WILLIAMS: Did you watch any of the Republican debate?
OBAMA: You know, I didn't watch my own debates much less somebody else's.
WILLIAMS: Mitt Romney, quote, 'The President's a nice guy. He doesn't have a clue how to get this country working again.' Your reaction?
OBAMA: I'm not going to start reacting to Republican rhetoric in a presidential campaign. Let them decide who it is that is going to be their standard-bearer and we'll have more than ample time to have a debate with them.
WILLIAMS: What do you make of Rick Perry, who is, I guess, the front-runner?
OBAMA: Well, you know, he's – he's been the governor of a big state, and, you know, there's no doubt he's a credible candidate, as is Mr. Romney, and a whole bunch of other folks.
WILLIAMS: Tea Party here to stay?
OBAMA: You know, I think the strains that you're seeing in the Tea Party are a permanent part of the American political landscape. You know, we've always had a anti-federal government bent in a chunk of our population. That's nothing new. I do think that the extreme position that you hear that says government has no role to play in growing our economy, that the federal government has no function to play in building a strong middle class, is absolutely wrong. I reject that view and I think the vast majority of Americans reject that view. I think having Social Security and Medicare and Medicaid programs that provide a social safety net for people, that is a vital role for our government. It's not enough for us to just leave that to local charities.
WILLIAMS: You said to Matt Lauer, February of '09, 'If I don't get this done in three years then there's going to be a one-term proposition.'
OBAMA: Well, it would be – you know, what we've done is we've been able to stabilize the economy and, you know, that is an enormous accomplishment, but the fact of the matter is that we are not where we need to be. And it is important for us to not relitigate all the arguments of the past but rather to say, 'Right now what are the smartest things we can do to put people back to work?' And when you look at what independent economists are saying about the American Jobs Act, my jobs plan, uniformly what they are saying is this buys us insurance against a double-dip recession, and it almost certainly helps the economy grow and will put more people back to work, and that's what the American people want right now.
WILLIAMS: Interesting day with the President. I went on to ask him when he's going to channel his inner Harry Truman, as members of his base have been asking. And we were just getting started. I also asked him about all the people who voted for the man on the poster that said, 'Hope.' That answer was illuminating. We'll have that tonight on Nightly News.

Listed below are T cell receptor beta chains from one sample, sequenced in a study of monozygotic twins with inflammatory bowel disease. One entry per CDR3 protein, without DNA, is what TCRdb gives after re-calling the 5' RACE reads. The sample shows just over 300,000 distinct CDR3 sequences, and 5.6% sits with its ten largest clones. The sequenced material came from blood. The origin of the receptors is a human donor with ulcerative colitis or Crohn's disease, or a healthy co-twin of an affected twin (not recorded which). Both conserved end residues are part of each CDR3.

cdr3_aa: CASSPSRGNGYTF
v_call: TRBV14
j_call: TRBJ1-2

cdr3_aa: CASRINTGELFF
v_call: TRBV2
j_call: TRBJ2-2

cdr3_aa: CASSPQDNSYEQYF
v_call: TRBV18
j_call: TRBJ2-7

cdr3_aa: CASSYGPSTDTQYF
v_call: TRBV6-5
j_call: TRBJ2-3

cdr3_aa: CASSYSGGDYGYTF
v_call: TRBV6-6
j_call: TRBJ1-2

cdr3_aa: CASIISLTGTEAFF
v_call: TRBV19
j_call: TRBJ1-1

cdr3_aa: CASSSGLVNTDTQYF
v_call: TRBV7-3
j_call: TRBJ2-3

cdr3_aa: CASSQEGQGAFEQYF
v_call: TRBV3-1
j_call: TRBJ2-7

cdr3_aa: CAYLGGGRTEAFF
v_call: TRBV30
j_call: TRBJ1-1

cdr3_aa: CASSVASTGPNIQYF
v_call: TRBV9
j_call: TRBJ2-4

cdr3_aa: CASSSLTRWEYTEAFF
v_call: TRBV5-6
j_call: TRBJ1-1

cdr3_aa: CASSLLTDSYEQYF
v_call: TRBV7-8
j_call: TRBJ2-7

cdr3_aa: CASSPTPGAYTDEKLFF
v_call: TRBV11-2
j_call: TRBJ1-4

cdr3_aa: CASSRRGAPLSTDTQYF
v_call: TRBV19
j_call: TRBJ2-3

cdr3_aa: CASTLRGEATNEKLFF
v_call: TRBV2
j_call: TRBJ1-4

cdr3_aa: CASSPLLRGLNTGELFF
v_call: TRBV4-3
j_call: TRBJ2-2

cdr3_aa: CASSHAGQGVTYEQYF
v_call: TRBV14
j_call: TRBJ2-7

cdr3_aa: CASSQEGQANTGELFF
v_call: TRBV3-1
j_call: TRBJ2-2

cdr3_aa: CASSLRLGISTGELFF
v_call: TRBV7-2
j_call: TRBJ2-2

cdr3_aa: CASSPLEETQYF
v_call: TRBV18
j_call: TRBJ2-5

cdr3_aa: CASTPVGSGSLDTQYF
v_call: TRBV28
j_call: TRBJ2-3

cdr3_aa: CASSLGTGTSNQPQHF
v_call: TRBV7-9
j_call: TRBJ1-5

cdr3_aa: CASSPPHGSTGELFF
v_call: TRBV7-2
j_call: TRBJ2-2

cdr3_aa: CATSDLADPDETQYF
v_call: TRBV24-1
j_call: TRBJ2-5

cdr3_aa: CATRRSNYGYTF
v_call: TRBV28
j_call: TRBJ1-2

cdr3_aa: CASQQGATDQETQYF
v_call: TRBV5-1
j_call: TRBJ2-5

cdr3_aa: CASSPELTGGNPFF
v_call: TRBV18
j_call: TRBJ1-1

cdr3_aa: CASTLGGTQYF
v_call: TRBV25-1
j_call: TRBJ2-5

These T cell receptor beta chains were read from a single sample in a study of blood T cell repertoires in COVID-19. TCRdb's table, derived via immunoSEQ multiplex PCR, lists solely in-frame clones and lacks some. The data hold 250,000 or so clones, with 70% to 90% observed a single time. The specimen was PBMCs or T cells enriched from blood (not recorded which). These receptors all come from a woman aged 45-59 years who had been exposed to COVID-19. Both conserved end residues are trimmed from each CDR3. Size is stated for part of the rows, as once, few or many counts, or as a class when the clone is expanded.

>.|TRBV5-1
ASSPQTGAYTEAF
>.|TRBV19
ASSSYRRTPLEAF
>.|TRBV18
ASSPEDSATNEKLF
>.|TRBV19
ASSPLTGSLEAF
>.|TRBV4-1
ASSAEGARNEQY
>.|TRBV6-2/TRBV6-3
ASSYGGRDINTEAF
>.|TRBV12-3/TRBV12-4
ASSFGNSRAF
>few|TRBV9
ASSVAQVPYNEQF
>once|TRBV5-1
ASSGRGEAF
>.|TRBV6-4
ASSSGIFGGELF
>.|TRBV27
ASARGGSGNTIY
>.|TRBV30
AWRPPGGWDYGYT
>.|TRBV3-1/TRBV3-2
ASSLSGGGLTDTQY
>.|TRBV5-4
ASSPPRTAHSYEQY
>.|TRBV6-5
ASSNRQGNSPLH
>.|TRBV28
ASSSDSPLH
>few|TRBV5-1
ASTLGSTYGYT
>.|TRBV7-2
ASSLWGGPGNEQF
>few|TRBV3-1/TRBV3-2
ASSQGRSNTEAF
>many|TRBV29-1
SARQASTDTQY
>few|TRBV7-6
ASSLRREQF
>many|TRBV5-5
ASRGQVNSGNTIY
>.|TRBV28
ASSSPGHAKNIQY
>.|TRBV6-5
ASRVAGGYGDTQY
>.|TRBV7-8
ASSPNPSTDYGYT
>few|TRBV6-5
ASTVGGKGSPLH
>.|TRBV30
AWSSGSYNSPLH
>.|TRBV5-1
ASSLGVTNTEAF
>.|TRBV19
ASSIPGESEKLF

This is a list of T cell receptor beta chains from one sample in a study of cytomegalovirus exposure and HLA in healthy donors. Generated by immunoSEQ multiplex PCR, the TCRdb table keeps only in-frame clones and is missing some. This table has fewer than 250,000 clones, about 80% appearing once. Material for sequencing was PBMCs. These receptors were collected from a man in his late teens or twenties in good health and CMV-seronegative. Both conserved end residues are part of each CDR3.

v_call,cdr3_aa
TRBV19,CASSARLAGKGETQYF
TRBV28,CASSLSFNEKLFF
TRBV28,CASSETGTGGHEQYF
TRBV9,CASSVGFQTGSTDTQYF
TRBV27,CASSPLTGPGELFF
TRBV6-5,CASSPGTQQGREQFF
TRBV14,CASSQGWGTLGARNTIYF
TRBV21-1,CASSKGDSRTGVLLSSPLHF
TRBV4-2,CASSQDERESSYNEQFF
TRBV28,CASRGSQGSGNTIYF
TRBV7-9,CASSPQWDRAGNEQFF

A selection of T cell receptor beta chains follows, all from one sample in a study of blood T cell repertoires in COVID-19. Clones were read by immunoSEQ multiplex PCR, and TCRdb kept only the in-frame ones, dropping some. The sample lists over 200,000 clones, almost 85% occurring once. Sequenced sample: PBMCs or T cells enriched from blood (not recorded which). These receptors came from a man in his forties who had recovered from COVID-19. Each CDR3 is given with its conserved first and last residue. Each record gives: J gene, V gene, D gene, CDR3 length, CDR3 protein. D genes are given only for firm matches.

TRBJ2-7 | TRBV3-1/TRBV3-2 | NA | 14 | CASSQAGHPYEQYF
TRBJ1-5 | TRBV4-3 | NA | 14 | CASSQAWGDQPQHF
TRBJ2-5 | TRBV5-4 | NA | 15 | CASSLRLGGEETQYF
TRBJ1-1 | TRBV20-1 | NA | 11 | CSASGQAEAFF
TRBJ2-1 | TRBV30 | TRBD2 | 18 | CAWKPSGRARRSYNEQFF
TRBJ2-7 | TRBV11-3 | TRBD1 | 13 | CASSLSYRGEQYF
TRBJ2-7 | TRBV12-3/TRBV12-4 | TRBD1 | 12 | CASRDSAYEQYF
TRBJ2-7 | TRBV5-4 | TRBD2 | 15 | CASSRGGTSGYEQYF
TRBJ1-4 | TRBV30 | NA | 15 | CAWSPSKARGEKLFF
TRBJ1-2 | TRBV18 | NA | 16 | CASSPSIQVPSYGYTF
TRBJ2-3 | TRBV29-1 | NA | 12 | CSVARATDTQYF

LAUER: When you talked to him about the idea that it could be a one-term presidency because he hasn't turned the economy around and he said, 'Well, stabilizing it was an enormous accomplishment,' do you think voters are going to see it that way?
WILLIAMS: Well, the voters are going to see a different president as a candidate in terms of energy and trying to defeat the opponent. Whether that's going to make any difference to them on the economy, it still goes back to your question, can he move it off the dime? And if not, voters have a funny way of enforcing their will.
LAUER: He's on the road a lot this week. He'll be in Ohio, he'll be in North Carolina, he's pushing this jobs plan. How's he framing the debate on that versus the Republicans?
WILLIAMS: Well, I asked him, is this just a big jobs program, a big put people to work, dig into the soil and make roads? He says, no, this has a lot of different facets, and he's going to, while not quite painting it as a do-nothing Congress, he's going to be running against Congress as he goes out into all these congressional districts.
LAUER: Yeah, like 80% of people would like to get rid of that particular Congress.
WILLIAMS: Yeah, 82%, I think.
LAUER: There you go. Brian, good to have you up with us this morning.
WILLIAMS: Thanks for having us.
LAUER: Thanks very much. And you can see more of Brian's interview with President Obama, that's tonight on NBC Nightly News.